Called garden houses for their proliferation of individual fruit, flowering trees and plants on their 5 + acre plots, these affluent houses were the ultimate of upper middle class life. An Hien started as the home of an Imperial Princess (of a minor wife) over 135 years ago, passing to a high Court Mandarin and to the present generation of that family. It’s not only remarkable that the antique all exotic wood house with priceless family heirlooms survived wars but the Perfume River’s floods. Although set several hundred feet from the river bank, we were shown the 4 to 6 foot water levels of the last decade of floods! The traditional tile roofed 3-bay house, supported by intricately carved ironwood pillers and beams, contained the ancestrial altar and living quarters of the family, sans the kitchen, etc. Open to the lily pond through carved screen doors, these havens of peace for their busy professional owners were based on strict Confucuan design to maximize harmony and tranquility.
The gardens were prized for both their breadth of plant varieties and significance to agriculture and cooking. Jasmine, cinnamon, pomegranate, sunflowers, climbing and wild indigenous roses, exotic species of orchids, fruit trees characteristic of all of Vietnam’s regions: lychees, persimmon and pears from the north, mangosteen and durian from the south with pomelo, jackfruit and oranges plus almonds and the list goes on.
Is there an army of professional gardeners? No, simply the extended family members and in this case they range from California to London. Opening the house to visitors is purely voluntary and none of the Garden House owners receive compensation other than donations. In An Hien’s case the only “commercial” pitch were plant cuttings for sale. If I could only have brought some back to the States…
All respectable Vietnamese buildings based on Confucian design principles have an entrance gate opening onto a small space backed by a freestanding wall – the Spirit Wall. To enter the courtyard one simply walked a short distance to the right or left around the wall. Easy for humans but not evil spirits who cannot sail through so effortlessly. This would be especially useful for an imperial capital. The moat enclosed fortified walls of the 2-1/2 square mile Hue Imperial City was home to hundreds of buildings – palaces, temples, administrative offices and housing – lakes, gardens fountains and the Forbidden Purple City – home to the Imperial family. This vast complex was “Versailles” for the Nguyen Dynasty (1802-1946). After years of war wresting control from feudal lords, Gia Long, first Nguyen emperor, established the modern boundaries of Vietnam – fatefully, with a little help from the French. Yet even double gates and fortified walls could not prevent floods, nor could meticulous planning under Confucian principles protect from bombs and artillery. Tempered by this reality, what remains of the vast UNESCO World Heritage Site with its ongoing restoration is beautiful, serene and haunting.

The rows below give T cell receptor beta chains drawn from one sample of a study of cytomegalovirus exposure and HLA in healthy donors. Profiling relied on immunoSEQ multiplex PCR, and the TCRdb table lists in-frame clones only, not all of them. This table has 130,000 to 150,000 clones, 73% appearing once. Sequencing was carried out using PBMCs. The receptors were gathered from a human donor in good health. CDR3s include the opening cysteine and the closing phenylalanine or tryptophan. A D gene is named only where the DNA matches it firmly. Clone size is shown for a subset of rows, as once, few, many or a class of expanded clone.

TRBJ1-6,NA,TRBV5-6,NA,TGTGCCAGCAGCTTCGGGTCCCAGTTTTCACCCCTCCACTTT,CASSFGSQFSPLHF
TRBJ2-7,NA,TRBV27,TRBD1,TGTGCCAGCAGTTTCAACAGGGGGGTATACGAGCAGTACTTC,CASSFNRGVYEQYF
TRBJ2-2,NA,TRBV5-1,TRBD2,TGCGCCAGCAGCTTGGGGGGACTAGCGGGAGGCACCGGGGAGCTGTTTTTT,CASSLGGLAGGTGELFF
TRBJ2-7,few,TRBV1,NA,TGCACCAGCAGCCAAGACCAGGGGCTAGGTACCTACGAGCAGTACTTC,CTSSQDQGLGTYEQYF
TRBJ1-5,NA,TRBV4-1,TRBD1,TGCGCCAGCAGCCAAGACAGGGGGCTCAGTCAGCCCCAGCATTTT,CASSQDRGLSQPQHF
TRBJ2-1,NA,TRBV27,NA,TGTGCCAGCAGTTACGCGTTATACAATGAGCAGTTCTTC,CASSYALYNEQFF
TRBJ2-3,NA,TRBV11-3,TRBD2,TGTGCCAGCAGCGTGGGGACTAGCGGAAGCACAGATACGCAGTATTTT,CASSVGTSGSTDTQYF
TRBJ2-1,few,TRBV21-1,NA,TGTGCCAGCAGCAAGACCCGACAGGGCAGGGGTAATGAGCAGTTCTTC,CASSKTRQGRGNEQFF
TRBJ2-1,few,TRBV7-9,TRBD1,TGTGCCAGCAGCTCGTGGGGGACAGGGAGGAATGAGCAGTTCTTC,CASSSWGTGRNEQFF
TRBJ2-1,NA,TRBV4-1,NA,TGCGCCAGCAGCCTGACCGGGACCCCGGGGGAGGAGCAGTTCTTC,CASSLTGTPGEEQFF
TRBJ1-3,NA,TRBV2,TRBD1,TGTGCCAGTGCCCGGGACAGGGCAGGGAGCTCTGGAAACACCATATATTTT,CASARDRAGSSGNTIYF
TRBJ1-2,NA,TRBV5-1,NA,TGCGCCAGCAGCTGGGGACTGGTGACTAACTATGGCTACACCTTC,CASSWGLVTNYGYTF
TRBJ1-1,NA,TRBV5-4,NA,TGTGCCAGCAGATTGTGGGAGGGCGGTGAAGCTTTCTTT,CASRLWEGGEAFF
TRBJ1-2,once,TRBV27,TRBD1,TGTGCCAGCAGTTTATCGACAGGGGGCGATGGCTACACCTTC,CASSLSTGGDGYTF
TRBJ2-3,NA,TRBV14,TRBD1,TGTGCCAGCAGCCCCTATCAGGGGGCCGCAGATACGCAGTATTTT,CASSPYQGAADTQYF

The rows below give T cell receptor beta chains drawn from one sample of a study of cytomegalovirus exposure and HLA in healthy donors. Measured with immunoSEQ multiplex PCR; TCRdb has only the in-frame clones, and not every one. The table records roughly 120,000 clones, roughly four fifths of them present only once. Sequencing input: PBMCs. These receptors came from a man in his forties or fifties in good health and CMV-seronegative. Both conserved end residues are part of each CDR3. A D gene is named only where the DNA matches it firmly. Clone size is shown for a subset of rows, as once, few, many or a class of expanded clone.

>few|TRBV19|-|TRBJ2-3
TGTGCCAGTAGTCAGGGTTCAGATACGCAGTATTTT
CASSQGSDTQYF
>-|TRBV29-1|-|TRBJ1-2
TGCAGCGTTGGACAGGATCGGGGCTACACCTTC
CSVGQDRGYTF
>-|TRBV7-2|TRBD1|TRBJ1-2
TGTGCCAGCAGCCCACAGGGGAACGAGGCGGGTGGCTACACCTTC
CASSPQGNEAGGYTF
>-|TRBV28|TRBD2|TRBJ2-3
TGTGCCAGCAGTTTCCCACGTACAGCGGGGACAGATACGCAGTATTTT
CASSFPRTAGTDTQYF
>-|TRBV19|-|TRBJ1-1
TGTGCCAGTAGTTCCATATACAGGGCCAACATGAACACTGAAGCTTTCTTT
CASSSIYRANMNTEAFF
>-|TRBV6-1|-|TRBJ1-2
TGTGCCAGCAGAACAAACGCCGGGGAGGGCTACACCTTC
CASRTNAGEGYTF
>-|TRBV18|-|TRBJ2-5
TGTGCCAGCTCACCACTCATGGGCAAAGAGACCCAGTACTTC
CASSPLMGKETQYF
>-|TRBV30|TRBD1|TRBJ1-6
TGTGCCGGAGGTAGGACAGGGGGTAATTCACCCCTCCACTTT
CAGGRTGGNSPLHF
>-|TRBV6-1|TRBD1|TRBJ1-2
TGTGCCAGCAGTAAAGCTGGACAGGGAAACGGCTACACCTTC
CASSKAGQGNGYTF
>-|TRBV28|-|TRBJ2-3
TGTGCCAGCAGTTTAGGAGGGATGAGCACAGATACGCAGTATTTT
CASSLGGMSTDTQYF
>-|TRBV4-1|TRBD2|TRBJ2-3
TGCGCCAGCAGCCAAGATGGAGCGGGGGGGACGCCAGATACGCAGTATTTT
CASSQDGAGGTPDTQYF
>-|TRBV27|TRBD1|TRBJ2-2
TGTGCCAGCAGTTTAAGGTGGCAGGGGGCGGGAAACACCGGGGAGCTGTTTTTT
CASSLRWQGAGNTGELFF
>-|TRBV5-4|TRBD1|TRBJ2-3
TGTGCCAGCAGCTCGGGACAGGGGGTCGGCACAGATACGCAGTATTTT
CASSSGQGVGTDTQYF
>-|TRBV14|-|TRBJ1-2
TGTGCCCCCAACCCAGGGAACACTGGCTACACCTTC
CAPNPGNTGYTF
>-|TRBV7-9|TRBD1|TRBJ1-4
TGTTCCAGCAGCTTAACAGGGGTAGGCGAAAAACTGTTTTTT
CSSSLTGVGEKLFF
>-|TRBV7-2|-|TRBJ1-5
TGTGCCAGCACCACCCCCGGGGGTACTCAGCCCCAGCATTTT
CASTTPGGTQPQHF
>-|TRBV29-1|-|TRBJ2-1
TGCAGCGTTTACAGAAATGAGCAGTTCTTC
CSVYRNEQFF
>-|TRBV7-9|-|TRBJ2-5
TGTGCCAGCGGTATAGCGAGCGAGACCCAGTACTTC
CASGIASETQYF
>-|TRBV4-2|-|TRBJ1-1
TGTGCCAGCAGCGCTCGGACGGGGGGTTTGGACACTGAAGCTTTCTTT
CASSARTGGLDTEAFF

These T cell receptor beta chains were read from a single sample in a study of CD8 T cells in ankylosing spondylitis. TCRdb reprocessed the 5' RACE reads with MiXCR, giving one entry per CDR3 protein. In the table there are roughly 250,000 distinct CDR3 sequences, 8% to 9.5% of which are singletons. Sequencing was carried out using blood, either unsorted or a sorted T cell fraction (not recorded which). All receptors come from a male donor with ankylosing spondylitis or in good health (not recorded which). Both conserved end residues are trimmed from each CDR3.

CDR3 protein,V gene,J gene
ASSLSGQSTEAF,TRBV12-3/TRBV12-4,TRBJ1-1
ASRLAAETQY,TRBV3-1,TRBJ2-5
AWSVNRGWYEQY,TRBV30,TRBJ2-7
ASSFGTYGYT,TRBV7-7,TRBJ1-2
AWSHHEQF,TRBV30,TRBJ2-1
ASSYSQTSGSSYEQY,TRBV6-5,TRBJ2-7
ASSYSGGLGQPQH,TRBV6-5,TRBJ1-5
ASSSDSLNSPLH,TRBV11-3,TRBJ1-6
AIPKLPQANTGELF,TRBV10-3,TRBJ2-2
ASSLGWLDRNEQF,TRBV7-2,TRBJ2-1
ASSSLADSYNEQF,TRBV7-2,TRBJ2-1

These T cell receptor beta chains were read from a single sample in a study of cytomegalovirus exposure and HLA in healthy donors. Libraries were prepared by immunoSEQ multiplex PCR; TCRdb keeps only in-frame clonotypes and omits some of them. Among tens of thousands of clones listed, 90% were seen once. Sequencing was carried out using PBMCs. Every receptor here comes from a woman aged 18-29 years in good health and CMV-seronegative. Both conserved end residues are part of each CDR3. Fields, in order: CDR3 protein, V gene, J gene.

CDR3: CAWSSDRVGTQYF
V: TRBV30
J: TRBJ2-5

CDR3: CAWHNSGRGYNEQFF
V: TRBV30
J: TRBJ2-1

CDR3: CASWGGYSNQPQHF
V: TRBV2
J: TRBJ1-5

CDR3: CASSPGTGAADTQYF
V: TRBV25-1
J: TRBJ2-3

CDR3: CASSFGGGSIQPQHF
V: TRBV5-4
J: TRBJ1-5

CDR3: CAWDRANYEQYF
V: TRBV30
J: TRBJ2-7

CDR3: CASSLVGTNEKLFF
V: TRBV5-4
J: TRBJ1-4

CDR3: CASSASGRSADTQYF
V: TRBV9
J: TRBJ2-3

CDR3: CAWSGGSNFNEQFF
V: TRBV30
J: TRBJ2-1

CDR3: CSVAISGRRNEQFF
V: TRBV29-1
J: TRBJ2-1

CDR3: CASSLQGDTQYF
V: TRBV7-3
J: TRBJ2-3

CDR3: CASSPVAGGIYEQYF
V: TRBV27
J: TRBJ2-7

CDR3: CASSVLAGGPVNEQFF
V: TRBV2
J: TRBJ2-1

Wandering freely, after paying the admission of US$2.50 at the inner Ngo-Mon Gate, through palaces, gardens, ruins under restoration, past breathtaking decorated gates and crumbling walls, what struck me was the modern Vietnamese attitude toward the Imperial City. No matter that not all Nguyen family members were fondly remembered – to say the least – this was still the shrine to 144 years of national ancestors and therefore sacred ground. Even the 1933 tennis court of the last Emperor, playboy Bao Dai is being restored. The descriptions – written in French, English and Vietnamese – for the extensively restored Dien Tho Palace complex is nearly reverential.
Sadly there isn’t an army of restoration workers on site. Despite UNESCO designation, the projects are vast, requiring research, meticulous craftsmanship and lots of money. Germany and Japan are actively contributing to several current projects. Maintenance alone is a daunting task – this is 2-1/2 square miles of monuments.
The 1968 Tet Offensive during the Vietnam War (locally known as the American War) inflicted severe damage on the Imperial City, yet there are no vitriolic nationalist slogans, just a sober plaque describing the skeletal remains of a palace building within the Forbidden Purple City (bottom left).
Yet there are always the reminders that this is Vietnam where the practical tasks of everyday life are as important in Confucian thought as the lofty actions of State. Laundry drying on the Imperial City’s walled moat? As long as it’s feng shui…